The Corner House Girls on a Houseboat
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However, before turning in again, Mrs. MacCall insisted on making a pot of tea for the older folk, while the small children were given some bread and milk. As the berths where Dot and Tess had been sleeping were uncomfortably tilted by the listing of the boat, the little girls were given the places occupied by Ruth and Agnes, who managed to make shift to get some rest in the slanting beds.
“Whew!” exclaimed Neale as he went to his room when all that was possible had been done, “this has been some night!”
As might have been expected, the morning broke clear, warm and sunny, and the only trace of the storm was in the rather high waves of the lake. Before Mrs. MacCall served breakfast Neale, Mr. Howbridge, Agnes and Ruth went ashore, an easy matter, since the Bluebird was stranded, and made an examination. They found their craft so firmly fixed on the rocky shore that help would be needed before she could be floated.
“But how are we going to get help?” asked Ruth.
“Oh, there may be fishermen living on this island,” said Mr. Howbridge. “We’ll make a tour and see.”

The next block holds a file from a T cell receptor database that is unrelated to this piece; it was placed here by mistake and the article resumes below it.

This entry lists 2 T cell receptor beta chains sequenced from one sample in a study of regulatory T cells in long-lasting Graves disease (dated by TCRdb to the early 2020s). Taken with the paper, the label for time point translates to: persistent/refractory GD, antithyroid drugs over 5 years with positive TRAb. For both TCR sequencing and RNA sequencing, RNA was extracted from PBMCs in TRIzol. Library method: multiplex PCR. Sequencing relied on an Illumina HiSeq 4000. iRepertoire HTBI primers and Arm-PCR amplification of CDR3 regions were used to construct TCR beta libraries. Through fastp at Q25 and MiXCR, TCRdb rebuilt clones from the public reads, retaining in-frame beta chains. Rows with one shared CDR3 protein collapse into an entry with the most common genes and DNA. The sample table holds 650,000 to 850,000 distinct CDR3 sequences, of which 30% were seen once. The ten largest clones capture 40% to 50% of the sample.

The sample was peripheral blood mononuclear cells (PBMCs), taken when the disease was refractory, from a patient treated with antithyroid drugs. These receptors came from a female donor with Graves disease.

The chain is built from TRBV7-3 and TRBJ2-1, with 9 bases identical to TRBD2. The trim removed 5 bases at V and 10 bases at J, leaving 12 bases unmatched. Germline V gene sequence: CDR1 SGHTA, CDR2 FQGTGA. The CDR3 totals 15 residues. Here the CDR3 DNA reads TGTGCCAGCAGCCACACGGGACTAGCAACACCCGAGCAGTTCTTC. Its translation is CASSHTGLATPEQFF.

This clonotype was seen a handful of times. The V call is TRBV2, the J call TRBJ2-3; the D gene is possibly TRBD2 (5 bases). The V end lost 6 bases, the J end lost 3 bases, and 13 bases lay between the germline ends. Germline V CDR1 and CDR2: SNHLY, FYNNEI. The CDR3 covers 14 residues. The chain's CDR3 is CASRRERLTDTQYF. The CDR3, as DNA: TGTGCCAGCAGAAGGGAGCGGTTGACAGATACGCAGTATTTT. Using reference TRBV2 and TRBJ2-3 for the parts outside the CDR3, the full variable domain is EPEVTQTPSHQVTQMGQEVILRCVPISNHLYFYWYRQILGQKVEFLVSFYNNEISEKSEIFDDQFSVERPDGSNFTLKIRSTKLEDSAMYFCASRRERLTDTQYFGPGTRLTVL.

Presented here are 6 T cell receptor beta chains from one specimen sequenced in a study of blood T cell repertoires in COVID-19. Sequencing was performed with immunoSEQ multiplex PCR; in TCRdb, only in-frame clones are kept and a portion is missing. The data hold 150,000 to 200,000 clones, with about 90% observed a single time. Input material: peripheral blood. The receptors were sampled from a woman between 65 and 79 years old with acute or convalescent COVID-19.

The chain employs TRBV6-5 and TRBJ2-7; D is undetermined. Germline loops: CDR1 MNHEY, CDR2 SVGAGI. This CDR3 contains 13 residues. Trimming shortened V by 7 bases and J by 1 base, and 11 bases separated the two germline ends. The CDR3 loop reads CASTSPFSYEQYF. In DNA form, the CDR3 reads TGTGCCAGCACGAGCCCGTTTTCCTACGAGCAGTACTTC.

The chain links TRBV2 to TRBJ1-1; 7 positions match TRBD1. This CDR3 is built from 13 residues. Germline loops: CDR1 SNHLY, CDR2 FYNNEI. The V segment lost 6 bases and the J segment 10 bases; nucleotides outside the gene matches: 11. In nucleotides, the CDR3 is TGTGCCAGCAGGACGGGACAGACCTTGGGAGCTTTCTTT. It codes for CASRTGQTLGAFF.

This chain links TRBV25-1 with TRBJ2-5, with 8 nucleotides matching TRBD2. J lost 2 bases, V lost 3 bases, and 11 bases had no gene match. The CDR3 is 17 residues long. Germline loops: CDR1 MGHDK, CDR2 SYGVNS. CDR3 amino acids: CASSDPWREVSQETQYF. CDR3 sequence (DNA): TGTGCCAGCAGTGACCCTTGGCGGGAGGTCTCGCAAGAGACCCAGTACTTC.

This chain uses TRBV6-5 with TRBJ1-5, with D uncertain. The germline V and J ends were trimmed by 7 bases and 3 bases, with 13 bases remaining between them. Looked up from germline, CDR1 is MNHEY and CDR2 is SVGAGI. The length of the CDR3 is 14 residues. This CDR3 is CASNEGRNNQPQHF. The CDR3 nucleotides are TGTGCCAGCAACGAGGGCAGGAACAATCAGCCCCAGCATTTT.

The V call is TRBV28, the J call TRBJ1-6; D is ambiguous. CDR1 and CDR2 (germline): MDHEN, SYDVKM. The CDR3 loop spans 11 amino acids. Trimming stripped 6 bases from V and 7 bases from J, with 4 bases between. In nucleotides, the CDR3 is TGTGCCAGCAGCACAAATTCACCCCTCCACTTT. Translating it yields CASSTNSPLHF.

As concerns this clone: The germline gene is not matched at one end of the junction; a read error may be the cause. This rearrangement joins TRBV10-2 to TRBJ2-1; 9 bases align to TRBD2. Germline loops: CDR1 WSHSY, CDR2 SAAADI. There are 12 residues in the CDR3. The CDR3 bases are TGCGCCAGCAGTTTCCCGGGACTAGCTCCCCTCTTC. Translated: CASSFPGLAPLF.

“And if there is none,” added Neale, “Hank or I can row over to the next nearest island or to the mainland and bring back some men.”
The Bluebird carried on her afterdeck a small skiff to be used in making trips to and from the craft when she was at anchor out in some stream or lake. This boat would be available for the journey to the mainland or to another island.
An examination showed that the houseboat was not damaged more than superficially, and after a hearty breakfast, Neale and Mr. Howbridge held a consultation with Ruth and Agnes.
“What we had better do is this,” said the lawyer. “We had better turn our energies in two ways. One toward getting the disabled motor in shape, and the other toward seeking help to put us afloat once more.”
“Hank can work on the motor,” decided Neale. “All it needs is to have the monkey wrench taken out of the pit. In fact the space is so cramped that only one can work to advantage at a time. That will leave me free to go ashore in the boat.”
“Why not try this island first?” asked Ruth. “If there are any fishermen here they could help us get afloat, and it would save time. It is quite a distance to the main shore or even to the next island.”
“Yes, it is,” agreed Neale. “But I don’t mind the row.”
“It is still rough,” put in Agnes, looking over the heaving lake.
“Then I think the best thing to do,” said Mr. Howbridge, “is for some of us to go ashore and see if we can find any men to help us. Three or four of them, with long poles, could pry the Bluebird off the rocks and into the water again.”
“Oh, do let’s go ashore!” cried Agnes, and Tess and Dot, coming up just then, echoed this.
Mrs. MacCall did not care to go, saying she would prepare dinner for them. Hank took off his coat, rolled up his sleeves and started to work on the motor, while the others began their island explorations.